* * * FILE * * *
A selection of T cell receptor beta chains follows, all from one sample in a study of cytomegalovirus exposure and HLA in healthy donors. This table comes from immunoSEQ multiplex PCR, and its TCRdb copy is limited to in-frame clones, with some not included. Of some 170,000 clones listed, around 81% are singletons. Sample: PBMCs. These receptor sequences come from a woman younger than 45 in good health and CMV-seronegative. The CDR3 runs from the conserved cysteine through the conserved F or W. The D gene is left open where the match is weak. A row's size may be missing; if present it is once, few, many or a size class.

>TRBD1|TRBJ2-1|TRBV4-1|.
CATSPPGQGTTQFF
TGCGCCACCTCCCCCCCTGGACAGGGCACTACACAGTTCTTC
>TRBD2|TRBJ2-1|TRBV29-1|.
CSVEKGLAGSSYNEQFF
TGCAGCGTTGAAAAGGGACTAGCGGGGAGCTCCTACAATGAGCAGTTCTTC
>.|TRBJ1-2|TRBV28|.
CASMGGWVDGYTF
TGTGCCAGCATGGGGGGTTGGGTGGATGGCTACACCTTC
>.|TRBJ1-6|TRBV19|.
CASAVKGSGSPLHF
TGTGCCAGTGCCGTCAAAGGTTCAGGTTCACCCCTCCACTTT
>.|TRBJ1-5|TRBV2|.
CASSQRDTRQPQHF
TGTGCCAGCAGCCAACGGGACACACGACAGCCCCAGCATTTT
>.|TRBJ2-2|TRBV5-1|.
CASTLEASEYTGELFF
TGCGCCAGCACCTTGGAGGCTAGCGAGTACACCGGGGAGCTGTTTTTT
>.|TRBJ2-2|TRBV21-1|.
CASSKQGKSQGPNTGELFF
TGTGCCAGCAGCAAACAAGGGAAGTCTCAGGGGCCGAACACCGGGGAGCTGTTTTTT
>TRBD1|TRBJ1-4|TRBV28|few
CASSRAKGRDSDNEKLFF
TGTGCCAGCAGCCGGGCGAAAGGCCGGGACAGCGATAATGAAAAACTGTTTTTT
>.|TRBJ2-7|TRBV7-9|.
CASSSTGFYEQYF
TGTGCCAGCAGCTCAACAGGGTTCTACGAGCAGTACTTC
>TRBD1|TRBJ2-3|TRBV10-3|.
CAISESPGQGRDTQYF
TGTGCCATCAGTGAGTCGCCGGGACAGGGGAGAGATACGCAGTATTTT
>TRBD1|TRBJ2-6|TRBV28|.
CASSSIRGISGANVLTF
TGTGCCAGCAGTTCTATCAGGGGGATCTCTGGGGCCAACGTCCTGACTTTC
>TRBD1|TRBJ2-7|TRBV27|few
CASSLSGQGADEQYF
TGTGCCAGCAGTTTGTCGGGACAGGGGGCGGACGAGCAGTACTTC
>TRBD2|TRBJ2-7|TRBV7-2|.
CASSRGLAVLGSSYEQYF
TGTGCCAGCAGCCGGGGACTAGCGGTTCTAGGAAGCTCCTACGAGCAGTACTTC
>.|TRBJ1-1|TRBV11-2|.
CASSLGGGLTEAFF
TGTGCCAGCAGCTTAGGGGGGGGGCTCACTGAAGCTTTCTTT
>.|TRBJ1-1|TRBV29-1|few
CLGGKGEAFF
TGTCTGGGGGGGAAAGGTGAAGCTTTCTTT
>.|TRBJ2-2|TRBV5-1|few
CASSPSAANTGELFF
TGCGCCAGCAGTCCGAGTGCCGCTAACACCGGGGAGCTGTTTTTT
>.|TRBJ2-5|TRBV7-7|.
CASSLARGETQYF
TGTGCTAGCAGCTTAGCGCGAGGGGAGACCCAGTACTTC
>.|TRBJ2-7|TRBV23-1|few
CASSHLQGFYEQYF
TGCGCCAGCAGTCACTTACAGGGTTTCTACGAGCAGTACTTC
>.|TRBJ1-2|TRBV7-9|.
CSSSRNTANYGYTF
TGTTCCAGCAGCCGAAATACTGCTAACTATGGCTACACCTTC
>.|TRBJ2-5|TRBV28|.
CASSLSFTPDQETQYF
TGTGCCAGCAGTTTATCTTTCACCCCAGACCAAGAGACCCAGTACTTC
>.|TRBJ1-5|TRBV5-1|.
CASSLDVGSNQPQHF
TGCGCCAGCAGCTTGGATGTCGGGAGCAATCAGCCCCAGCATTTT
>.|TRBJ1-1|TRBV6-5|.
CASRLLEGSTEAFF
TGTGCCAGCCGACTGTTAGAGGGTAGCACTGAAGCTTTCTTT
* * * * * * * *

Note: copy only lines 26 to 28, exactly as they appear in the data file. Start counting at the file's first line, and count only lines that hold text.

>.|TRBJ2-7|TRBV7-9|.
CASSSTGFYEQYF
TGTGCCAGCAGCTCAACAGGGTTCTACGAGCAGTACTTC